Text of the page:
Agricultural News Briefs
High-speed elevator could cut load timeCOLLINS – A grain cooperatives new high-speed grain elevator here has passed its first test, filling a 110-car train with wheat in just 13 hours.
For the first one, thats not bad, Bruce Clark, general manager of Mountain View Co-op, said Thursday. Once were familiar with what were doing, our goal is to cut loading time to under nine hours.
The elevator, which is 140 feet high, can hold 800,000 bushels of grain, enough to fill 216 railroad grain cars. It cost $6 million to build and is visible for miles.
Thursdays first test of the high-speed elevator required the skills of just three Mountain View Co-op employees, about one-quarter of the crew it takes at standard elevators.
The big difference is what used to take up to two days will now take under 10 hours, Clark said.
Mountain View Co-op will sell its elevators at Dutton, Power and Brady and eventually operate solely from the Collins facility, Clark said.
Similar high-speed elevators are springing up across Montana as a result of a roughly $400-per-car railroad discount for elevators that can load 110 cars in 15 hours or less. That translates to an extra 8 to 10 cents per bushel for farmers who sell their grain at the elevator.
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The economic effects grain-shuttle-loading elevators will have in Montana is a hotly discussed topic, though.
Some fear older elevators capable of loading just 52-car trains in rural communities will shut down because of pricing pressures.Grazing fees set for BLM landWASHINGTON – The grazing fee for the 2002 grazing year on western public lands administered by the Bureau of Land Management will be $1.43 per animal unit month. The formula used for calculating the fee was established by Congress in the 1978 Public Rangelands Improvement Act and continues under a Presidential Executive Order issued in 1986.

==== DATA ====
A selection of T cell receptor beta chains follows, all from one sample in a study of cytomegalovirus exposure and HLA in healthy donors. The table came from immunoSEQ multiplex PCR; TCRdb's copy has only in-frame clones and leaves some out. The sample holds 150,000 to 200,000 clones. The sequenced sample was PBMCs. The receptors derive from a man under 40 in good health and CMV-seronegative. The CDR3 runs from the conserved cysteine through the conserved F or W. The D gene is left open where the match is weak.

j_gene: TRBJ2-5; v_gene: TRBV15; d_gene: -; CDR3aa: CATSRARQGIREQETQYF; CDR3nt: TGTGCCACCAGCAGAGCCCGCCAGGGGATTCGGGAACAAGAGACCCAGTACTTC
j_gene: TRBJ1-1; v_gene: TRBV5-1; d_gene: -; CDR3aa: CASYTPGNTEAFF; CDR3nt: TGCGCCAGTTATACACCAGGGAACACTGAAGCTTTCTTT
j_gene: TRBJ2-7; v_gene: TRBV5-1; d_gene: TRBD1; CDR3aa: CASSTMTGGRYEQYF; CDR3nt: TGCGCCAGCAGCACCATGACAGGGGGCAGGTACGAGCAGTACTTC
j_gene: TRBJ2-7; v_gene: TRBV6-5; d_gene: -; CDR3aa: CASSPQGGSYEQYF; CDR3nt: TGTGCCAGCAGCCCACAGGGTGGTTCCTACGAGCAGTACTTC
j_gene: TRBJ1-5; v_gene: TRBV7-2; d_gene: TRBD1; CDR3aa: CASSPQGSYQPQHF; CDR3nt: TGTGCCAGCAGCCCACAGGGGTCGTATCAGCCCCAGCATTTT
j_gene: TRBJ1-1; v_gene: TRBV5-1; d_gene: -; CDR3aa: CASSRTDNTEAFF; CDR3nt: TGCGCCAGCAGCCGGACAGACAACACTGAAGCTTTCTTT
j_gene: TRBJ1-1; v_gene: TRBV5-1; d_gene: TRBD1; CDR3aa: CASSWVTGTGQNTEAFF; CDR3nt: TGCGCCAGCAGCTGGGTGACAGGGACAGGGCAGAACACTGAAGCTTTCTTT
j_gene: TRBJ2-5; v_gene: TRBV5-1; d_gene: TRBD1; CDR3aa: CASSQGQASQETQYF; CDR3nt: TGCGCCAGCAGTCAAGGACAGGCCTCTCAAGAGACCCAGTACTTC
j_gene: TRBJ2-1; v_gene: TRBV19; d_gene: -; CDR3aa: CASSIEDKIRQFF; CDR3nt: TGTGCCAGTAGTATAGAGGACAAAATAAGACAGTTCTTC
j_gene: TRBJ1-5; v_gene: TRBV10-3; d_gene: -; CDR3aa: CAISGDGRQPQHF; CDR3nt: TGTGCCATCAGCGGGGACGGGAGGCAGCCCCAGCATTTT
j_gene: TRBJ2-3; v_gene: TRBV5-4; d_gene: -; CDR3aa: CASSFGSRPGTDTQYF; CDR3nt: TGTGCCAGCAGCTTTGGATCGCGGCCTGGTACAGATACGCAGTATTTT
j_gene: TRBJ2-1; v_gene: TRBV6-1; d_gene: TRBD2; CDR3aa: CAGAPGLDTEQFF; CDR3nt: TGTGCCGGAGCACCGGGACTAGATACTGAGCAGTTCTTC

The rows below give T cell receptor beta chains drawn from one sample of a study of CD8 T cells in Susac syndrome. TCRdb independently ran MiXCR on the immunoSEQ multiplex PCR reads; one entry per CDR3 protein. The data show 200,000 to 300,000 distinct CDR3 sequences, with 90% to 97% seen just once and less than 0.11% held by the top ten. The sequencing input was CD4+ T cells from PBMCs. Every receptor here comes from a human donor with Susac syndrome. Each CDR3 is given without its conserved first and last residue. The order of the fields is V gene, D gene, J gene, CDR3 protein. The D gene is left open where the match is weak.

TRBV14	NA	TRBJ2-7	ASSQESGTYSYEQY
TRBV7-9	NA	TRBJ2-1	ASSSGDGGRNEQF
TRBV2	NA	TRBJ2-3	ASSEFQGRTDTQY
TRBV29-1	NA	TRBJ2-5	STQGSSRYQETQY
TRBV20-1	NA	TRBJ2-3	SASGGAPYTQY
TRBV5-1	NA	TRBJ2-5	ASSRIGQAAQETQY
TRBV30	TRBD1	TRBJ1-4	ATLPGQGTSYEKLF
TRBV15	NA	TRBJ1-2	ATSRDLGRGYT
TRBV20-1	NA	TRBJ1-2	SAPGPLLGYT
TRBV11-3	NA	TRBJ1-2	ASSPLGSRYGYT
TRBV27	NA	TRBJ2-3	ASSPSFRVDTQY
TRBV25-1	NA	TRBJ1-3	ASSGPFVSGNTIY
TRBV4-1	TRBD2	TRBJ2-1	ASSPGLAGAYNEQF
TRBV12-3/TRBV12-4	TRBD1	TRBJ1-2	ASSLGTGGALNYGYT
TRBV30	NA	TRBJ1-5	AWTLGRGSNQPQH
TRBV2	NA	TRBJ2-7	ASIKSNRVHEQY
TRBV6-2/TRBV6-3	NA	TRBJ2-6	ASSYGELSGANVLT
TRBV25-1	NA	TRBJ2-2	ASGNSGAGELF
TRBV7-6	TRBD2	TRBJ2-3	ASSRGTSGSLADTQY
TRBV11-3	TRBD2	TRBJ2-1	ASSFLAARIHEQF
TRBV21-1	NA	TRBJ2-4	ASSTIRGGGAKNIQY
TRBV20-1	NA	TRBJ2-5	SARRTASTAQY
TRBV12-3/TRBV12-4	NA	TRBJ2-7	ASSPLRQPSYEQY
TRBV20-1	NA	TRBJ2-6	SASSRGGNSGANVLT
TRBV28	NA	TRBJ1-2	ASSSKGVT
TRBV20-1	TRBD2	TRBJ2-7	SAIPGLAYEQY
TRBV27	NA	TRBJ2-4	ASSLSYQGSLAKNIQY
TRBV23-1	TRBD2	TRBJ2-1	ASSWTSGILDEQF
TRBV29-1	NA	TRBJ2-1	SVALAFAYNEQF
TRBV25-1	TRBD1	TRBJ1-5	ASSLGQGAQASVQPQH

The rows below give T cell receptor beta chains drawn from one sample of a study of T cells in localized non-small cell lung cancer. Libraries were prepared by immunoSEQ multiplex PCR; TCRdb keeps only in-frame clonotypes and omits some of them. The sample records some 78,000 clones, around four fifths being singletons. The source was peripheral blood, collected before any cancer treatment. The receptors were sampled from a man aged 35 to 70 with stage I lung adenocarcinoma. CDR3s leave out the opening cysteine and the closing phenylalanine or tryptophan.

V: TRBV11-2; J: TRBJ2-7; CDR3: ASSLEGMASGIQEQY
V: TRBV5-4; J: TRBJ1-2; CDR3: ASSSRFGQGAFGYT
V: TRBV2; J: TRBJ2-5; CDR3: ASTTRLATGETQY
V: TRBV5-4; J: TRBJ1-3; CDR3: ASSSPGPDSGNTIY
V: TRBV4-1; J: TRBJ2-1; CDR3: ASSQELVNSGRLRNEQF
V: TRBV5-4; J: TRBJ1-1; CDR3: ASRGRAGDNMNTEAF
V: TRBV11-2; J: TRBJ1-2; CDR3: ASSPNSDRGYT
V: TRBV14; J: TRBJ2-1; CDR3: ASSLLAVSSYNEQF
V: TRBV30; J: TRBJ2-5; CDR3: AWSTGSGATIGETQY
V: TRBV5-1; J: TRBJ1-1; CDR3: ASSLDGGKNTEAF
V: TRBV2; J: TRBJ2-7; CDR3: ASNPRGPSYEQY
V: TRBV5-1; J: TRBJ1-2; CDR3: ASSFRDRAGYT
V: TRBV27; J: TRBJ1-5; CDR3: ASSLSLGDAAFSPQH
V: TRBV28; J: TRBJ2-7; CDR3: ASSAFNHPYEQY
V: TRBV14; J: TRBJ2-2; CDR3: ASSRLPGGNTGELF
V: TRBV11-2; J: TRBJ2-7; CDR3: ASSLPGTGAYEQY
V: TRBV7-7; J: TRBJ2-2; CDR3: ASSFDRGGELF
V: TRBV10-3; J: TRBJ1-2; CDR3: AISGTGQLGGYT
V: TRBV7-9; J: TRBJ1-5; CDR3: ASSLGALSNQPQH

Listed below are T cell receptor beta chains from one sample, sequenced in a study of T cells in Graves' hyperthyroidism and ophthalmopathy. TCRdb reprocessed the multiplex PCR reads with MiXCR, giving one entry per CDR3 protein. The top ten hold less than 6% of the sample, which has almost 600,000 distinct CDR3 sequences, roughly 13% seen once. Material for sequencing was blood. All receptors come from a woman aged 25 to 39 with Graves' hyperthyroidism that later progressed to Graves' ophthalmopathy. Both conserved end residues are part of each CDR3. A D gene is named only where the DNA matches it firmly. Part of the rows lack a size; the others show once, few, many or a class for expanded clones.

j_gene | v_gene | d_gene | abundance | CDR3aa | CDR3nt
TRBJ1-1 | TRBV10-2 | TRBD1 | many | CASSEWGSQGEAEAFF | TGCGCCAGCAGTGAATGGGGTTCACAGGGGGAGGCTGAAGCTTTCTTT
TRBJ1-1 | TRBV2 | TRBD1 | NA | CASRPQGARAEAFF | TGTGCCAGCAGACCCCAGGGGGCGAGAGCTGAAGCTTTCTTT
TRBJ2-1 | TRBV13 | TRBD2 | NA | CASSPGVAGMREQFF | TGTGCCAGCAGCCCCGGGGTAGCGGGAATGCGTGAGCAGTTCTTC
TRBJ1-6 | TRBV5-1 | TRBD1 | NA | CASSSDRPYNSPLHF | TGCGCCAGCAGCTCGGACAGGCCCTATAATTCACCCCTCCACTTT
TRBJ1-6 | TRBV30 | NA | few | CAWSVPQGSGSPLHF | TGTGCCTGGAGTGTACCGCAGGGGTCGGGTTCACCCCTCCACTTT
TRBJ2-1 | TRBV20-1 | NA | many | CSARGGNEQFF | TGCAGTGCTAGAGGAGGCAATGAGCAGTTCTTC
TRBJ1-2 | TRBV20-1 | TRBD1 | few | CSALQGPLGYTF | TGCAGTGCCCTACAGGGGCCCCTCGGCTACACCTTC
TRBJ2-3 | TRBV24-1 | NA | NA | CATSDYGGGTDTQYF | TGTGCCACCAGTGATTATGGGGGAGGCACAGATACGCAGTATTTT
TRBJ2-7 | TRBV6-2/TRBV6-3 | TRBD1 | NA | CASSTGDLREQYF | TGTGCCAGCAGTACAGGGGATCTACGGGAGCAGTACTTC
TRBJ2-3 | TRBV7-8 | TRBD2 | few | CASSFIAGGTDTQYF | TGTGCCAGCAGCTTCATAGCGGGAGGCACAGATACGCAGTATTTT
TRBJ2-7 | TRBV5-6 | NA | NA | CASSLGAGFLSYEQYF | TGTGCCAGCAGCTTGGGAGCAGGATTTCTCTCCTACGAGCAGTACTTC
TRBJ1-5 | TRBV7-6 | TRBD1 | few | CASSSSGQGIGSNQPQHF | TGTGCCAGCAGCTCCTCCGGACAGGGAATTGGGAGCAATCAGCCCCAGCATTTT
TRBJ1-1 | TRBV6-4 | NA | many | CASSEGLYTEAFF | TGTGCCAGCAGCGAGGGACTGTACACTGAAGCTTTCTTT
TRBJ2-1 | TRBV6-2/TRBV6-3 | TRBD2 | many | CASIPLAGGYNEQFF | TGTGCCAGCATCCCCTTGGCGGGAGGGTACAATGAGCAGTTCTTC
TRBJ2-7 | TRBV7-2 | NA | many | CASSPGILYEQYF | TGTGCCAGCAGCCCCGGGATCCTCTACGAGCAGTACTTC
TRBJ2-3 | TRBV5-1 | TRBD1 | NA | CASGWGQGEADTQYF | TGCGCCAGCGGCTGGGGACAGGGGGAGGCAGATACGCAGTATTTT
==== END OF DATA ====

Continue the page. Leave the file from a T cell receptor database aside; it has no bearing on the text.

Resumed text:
An AUM is the amount of forage needed to sustain one cow and her calf, one horse or five sheep or goats for a month.
BLM Director Kathleen Clarke said, The $1.43 per AUM grazing fee applies to land in the west administered by the BLM and to national forests and national grasslands administered by the Forest Service. Under the Federal Land Policy and Management Act, by which the BLM fulfills its multiple use mandate, grazing is recognized and appropriate use of the public lands.
The annually adjusted grazing fee, effective March 1, 2002 through Feb. 28, 2003, is computed by using a 1966 base value of $1.23 per AUM for livestock grazing on public lands in western states. The figure is then adjusted according to three factors – current private grazing land lease rates, beef cattle prices and the cost of livestock production. Based on the formula, the 2002 fee is an increase of eight cents from the 2002 level.MSU campus farm offers unique experienceBOZEMAN – Just a stones throw from the MSU campus is a place that perfectly complements classroom learning: The Livestock Teaching & Research Center. There, just a half-mile west of campus, students practice the skills that earn them jobs, and researchers apply their theories to crops, steers and heifers.
The 520-acre center, once called the Towne Farm (after one of the original property owners, not its urban location), consists of a nutrition center, feed mill, stock pens, and research labs, as well as horticultural plots, a horseshoeing school and the Miller Livestock Pavilion.
The center is home to the rodeo teams practice stock, ag students horses, Steer-a-Year steers, and six rumen-cannulated cows that are regulars at the Gallatin County Winter Fair, where their accessible innards are a hit with the crowds.
Since 1999, Kim Anderson has managed the center, cruising its dirt roads in an old tan pick-up overseeing projects ranging from feed trials with cull heifers to nitrate testing in crops. The farm employs several student laborers and a handful of permanent employees. Both graduate and undergraduate students make use of the facilities.
Research projects are always in progress, said Anderson, including Jim Berardinellis efforts to shorten cows post-partum intervals; John Patersons enzyme-enhanced backgrounding pellet; Jan Bowmans innovative feeds; and Dennis Cashs hay barley field tests, among many others.
Berardinelli and Ray Ansotegui teach a pregnancy and artificial insemination class at the farm, where students are often, literally, elbow-deep in their work. The two professors continuously study methods to improve estrus synchronization programs for beef cows.